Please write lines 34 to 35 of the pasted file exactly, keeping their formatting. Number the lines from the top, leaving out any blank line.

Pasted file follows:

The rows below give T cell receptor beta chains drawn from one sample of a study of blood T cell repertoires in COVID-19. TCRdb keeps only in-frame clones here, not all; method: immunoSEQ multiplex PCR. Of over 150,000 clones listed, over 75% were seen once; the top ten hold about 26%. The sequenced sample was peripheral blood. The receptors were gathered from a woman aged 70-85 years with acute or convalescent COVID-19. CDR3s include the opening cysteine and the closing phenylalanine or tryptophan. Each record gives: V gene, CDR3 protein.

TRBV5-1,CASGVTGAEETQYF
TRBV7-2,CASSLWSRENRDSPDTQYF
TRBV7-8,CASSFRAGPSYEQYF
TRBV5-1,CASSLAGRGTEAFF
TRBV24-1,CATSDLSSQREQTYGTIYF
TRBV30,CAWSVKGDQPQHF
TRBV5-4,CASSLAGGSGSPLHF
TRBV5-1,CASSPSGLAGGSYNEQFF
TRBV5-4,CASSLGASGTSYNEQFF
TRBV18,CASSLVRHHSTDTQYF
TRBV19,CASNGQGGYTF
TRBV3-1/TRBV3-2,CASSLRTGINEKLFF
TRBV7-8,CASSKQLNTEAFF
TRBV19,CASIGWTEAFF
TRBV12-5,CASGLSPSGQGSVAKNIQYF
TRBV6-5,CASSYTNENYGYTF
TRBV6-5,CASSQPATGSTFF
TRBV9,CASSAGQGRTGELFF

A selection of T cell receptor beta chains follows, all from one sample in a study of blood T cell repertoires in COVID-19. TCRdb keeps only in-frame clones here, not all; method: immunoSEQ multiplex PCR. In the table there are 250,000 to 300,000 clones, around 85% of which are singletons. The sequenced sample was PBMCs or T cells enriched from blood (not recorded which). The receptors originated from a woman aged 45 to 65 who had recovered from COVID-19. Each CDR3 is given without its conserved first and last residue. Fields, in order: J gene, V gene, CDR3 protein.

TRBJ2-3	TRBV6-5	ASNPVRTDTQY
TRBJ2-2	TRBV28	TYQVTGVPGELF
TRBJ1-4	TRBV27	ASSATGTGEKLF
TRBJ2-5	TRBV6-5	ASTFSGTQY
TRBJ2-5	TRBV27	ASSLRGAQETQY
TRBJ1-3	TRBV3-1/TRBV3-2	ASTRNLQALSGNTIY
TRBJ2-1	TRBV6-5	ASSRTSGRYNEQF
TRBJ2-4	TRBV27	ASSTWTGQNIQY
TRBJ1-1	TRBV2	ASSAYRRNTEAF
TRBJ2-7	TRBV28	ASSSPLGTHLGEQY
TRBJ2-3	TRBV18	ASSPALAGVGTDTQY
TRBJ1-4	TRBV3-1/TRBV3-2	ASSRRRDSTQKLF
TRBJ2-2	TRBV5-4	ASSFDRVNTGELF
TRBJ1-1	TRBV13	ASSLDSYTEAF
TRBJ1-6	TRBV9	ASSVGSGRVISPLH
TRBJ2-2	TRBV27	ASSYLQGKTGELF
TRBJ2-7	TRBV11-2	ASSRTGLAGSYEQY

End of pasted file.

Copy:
TRBJ1-1	TRBV13	ASSLDSYTEAF
TRBJ1-6	TRBV9	ASSVGSGRVISPLH